"That was a particularly intense example, " Elliott says. "His life was literally at stake. That puts you in the position that the choices you make have to be right, so that's a pretty heightened situation."
She faced problems like that every day. "Whether it's a matter of a woman coming to you who has fallen in love with somebody and her family want her to marry somebody else and she wants your help to get to Kabul. You believe fully in her right to make a choice as to who she marries, but you know that once she gets to Kabul there's unlikely to be much of a future for her, at least a safe future. So choices are always difficult.
"[There was the] realisation pretty early on that you don't give up [trying to find justice], but you're unlikely to see in the course of a one or two-year cycle in a country, or even 10 years, a lot of these things resolved. You have to find elements of the process that you think are useful in themselves."
One of the complexities involved the UN itself. Her role as a human rights advocate seeking justice for victims was often at odds with the role of the UN Department of Peacekeeping Operations whose job was to secure stability for the country. Often the picture we get in New Zealand is misleading.
"We see a story about international forces including New Zealand Defence Force doing this great job of reconstructing; building bridges and rebuilding orphanages and it's a very nice story and it makes people feel good about having our troops there when the reality is there . . . is a lot of concern about the effectiveness of having international military personnel doing what is essentially civilian reconstruction work.
"I don't think in New Zealand that debate has been explored by the public in much detail. What are the implications for people receiving those services - what does it mean if you live in an orphanage that had foreign soldiers coming and help reconstruct it if somewhere not too far away there are anti-government elements who consider those foreign soldiers to be the enemy and a legitimate target, and now your orphanage is associated with it?"
The intricacy of the situations, further complicated by a tumultuous relationship with her then boyfriend, a fellow humanitarian worker, and the restrictions on freedom of movement by UN staff - she wasn't allowed to walk anywhere in either Kabul or Herat - slowly eroded Elliott's mental health.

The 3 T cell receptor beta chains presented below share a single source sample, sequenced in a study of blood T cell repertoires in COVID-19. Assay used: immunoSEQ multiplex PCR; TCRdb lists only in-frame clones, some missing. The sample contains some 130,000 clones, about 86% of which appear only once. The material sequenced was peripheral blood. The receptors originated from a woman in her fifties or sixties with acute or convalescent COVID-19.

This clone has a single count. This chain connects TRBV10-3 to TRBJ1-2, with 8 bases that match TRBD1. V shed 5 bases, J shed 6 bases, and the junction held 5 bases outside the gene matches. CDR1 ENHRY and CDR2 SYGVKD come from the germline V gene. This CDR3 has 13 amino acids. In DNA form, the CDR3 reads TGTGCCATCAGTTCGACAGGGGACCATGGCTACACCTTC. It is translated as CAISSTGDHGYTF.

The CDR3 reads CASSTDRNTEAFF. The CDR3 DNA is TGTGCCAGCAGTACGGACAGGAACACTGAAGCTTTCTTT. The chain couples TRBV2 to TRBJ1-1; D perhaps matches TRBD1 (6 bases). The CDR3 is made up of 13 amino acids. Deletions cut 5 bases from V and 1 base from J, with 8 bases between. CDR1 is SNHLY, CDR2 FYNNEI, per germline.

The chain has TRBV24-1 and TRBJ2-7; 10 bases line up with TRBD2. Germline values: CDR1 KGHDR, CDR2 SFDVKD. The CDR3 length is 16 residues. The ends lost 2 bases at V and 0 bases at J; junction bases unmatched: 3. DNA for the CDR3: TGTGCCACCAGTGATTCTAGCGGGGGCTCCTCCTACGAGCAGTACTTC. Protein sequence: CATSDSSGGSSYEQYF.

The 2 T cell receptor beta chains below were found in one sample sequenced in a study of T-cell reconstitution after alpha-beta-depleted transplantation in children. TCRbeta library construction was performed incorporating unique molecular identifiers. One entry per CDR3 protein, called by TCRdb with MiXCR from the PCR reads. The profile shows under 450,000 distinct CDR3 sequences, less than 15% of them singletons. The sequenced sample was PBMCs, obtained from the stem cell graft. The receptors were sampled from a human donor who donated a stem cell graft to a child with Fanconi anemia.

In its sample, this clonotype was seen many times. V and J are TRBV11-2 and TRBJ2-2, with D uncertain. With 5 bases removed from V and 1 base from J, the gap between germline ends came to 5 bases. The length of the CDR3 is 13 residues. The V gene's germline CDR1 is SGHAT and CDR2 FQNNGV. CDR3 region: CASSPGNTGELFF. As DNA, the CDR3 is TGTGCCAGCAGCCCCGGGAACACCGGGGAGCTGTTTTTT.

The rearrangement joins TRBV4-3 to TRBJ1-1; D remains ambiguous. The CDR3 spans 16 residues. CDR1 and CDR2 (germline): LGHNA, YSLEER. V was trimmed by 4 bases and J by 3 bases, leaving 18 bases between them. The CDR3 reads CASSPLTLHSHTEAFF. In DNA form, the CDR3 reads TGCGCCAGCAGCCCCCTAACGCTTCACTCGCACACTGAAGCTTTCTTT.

A counsellor diagnosed her with an acute stress condition, and it was useful, Elliott says, to put a name to the anxiety she'd been feeling.
"Those moments when you feel like you're really gone, and you're never going to be yourself again, there's something restoring when someone says to you, 'this is actually the response of your psyche and your emotional centre to stress that goes beyond what it could cope with, and it will be restored one day'."
Practising yoga and meditation helped her find her way back, and also the realisation that just talking to people who were vulnerable to human rights violations was helpful.
"Simply listening to somebody who's telling you about something truly horrible that's been done to them, knowing that there's little, if anything, you can do to remedy the situation, I came to the view that listening in a way that gave that person a sense that somebody took their situation seriously and didn't think it should have happened to them was value in itself."
Listening and documenting their cases for future trials was all she could do for a man who came to her after two of his daughters had been kidnapped by a local warlord, and for a group of women and children who had been displaced by fighting between tribes.
Back from Afghanistan for four years, Elliott is still tempted, from time to time, to work in the field overseas again. "But I've made the choice to stay. I got home and was coming up 36 and I had been working in the field on and off for 10 years. I wanted to give a relationship a chance, and spend more time with my family, and it's difficult now to work out how I can reconnect with that work which I love, and stay based here. I haven't quite figured that out yet."
* Zen Under Fire by Marianne Elliott, Penguin, $34.99.
The Dominion Post